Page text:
Serum S100B measurement as a diagnostic tool and prognosis predictor in head trauma in resource limited settings: insights from Harare, Zimbabwe
Introduction: Traumatic brain injury (TBI) as a major cause of global morbidity and mortality. CT scan and MRI are very useful tools in the evaluation of TBI yet in resource limited settings are mostly unavailable or expensive and are therefore not readily available for the evaluation of this condition. Serum S100B proteins levels were evaluated in this study as an additional tool for TBI diagnosis and the outcomes were observed.
Materials and Methods: Using an ethically approved protocol, we recruited 90 consenting individuals: 50 TBI suspects (HIP), 20 healthy individuals (AHP) and 20 with non-neurological conditions (NNCP) from Parirenyatwa Hospital, Harare Zimbabwe. Serum S100B levels were determined by an ELISA kit. Questionnaires and clinical examination records were used to obtain participants’ demographic data.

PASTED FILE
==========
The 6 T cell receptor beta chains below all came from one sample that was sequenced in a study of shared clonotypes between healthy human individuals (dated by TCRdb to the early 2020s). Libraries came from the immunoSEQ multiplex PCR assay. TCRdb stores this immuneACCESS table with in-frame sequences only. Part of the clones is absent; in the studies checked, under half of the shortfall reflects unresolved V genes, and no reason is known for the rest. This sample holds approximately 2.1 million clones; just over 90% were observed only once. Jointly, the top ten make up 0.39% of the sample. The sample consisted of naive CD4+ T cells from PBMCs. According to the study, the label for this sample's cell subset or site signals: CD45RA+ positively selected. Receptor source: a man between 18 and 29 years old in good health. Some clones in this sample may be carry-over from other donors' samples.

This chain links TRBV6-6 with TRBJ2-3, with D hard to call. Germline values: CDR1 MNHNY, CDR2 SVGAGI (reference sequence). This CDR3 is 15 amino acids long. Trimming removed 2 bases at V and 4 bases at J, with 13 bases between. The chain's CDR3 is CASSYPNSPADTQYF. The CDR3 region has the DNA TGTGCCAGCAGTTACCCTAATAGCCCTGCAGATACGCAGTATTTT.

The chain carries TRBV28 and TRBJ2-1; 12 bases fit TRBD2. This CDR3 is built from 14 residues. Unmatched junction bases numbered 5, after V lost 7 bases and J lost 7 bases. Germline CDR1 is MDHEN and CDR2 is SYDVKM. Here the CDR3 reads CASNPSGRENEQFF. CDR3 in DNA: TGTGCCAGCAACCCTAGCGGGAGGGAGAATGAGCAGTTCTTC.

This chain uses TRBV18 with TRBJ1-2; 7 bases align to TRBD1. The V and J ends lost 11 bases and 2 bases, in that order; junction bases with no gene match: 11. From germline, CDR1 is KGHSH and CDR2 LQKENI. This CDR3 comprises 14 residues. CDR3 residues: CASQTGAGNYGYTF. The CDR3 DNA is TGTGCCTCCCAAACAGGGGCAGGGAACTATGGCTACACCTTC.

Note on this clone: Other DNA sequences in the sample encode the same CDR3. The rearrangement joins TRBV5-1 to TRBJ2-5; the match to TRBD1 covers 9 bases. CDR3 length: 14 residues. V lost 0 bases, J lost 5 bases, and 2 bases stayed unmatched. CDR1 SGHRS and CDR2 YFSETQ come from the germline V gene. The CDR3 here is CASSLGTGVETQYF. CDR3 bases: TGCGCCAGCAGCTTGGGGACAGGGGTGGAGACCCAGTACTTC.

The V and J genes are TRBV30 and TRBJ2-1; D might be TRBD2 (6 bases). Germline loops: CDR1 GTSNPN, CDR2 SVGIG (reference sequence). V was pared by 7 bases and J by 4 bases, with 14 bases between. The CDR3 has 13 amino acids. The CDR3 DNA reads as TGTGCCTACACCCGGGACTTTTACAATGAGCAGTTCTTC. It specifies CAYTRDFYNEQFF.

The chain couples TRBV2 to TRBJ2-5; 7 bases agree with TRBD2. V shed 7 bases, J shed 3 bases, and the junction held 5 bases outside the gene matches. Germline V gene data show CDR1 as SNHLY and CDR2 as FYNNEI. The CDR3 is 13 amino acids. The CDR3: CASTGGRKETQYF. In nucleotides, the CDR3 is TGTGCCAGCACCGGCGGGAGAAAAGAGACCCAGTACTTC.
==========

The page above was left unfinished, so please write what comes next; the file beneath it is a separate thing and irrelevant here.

Results: Participants’ median age was 33.0 interquartile range (IQR): 28-43 years, with more males than females being recruited (p=0.001). The major cause of TBI in this study was motor vehicle crushes (78%). Median S100B levels were significantly higher in TBI suspects compared to AHP and NNCP. High levels of serum S100 were associated with a higher mortality. A CT scan result positive for neurological damage and severe head injury based on the Glasgow Coma Scale (GCS) was associated with high serum S100B levels (p=0.003 and p=0.002 respectively). A serum S100B above 350pg/ml with a median of 442pg/ml was uniformly fatal.
Conclusion: Despite the small sample size, our study highlights the potential of S100B measurements in diagnosis and prognosis prediction for TBI cases in settings where CT scan is unavailable and or unaffordable.